NLP and the ‘Shaky Markets’

‘The markets have lost confidence’

Yesterday the UK financial market briefly lost confidence in HBOS, Britain’s biggest mortgage lender. And HBOS shares dropped by 17% at one stage.

It’s been a tough time for The Markets recently, according to the media, and they’ve been variously feeling uneasy, running scared, feeling more confident, getting excited, and panicking.

In reality “The Market” is simply groups of traders in different countries guessing how shares are likely to move and then buying or selling these shares in order to make profit. And it appears that yesterday’s crisis for HBOS was caused by rogues traders spreading unfounded rumours to drive the shares down so they could then profit from the shares price.

The NLP view

The NLP Meta Model enables us to identify from a person’s comments how they are thinking and, properly used, it one of the most powerful and widely applicable NLP models. One of the categories in the NLP Meta Model is called Nominalisations.

A Nominalisation is an activity viewed and described as a thing and following the news is a great way of Nominalisation-spotting! For example:

The Market

‘The Market’ is not a thing nor a person. The term is used to describe the activity of financial traders buying and selling shares in order to make profits. But this activity is turned into a thing – it is nominalised. Using the Nominalisation cloaks, or deflects our attention from, the reality of what is happening i.e. that a group of people are buying and selling stocks and shares based on how much profit they believe they can make based on their guess on how the price will change.

The Government

The government is not a thing. It is a group of politicians, with differing interests and motivations, deciding things – or, sometimes, not deciding things based on their estimation of what is ‘good’ i.e. what will be favourably received by the Press, what will impress the electorate, what will undermine the opposition, etc.  Making this activity by a group of people into a thing called ‘The Government’ (by making it a Nominalisation) deflects our attention from the personal actions and motivations or these individuals.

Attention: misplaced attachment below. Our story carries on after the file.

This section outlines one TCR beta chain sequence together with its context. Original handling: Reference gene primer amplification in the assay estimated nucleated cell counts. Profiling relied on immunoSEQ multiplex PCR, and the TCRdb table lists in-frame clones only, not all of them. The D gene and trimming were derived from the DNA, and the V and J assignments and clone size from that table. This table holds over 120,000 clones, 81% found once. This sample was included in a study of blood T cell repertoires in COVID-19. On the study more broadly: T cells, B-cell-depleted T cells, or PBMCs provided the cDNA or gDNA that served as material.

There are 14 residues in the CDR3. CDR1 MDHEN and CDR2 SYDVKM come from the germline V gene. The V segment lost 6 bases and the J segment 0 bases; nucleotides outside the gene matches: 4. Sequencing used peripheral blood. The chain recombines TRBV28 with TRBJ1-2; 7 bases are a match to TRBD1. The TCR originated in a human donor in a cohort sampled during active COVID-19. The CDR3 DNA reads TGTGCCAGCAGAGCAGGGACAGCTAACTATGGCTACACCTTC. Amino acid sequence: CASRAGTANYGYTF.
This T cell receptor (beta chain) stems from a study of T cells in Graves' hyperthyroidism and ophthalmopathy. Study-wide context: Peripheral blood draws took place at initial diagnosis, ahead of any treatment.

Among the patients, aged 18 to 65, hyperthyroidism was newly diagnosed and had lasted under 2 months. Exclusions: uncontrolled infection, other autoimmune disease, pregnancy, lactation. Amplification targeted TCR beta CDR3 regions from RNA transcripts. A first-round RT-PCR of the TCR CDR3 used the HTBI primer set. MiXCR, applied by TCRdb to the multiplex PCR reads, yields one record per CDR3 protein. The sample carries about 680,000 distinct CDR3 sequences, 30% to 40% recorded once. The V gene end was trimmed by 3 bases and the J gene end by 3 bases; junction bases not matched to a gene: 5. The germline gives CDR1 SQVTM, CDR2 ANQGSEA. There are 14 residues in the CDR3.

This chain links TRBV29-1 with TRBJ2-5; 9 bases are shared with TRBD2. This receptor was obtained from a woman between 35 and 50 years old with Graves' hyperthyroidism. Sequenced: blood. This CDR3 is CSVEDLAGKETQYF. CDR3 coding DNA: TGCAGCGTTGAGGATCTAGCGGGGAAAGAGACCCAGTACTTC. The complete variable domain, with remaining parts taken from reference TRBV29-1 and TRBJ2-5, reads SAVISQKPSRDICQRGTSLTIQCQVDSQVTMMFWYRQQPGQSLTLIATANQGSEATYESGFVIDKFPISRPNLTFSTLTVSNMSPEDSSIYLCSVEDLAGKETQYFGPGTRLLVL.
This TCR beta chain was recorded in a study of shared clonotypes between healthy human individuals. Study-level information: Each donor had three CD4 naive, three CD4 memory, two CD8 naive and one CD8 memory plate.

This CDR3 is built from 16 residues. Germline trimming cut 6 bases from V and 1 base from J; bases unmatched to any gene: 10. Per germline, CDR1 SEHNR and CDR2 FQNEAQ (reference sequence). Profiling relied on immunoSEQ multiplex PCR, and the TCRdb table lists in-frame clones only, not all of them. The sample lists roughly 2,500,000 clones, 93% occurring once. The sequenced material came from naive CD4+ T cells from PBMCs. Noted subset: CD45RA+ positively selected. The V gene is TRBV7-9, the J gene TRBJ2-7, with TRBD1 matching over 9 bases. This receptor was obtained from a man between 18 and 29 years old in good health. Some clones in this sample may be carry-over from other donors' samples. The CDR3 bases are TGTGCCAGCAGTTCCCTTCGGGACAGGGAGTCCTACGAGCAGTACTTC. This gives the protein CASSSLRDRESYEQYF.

The Papers have said

As in The Times said this or The Washington Post said that. But a newspaper doesn’t write or speak. It can’t – it’s just a pile of paper with words and photographs. And these words and photographs convey the selected views of the newspaper editors and, especially, the newspaper owners. By making this selecting and writing activity of a group of individuals a thing – by Nominalising it – our attention is deflected from the reality that the content simply reflects the views of these individuals.

Other examples of Nominalising or turning activities into things

Then there are the more every-day Nominalisations

  • There’s no communication in this team = we are not talking effectively with one another
  • This relationship isn’t working = we are not relating satisfactorily with one another
  • Friendship is hard to find = how I have been making friends up to now hasn’t worked
  • He has an attitude problem = I don’t like his behaviour
  • We need more motivation = we need to motivate ourselves

The list can go on and on – just like this article could – but you’ve likely got the idea …

In all cases Nominalisations deflect our attention from what is really going on. And, critically, deflects our attention from possible solutions.

Related articles (March 2006) (March 2008) (August 2008) (November 2008)  (January 2009)  (September 2009) (January 2011)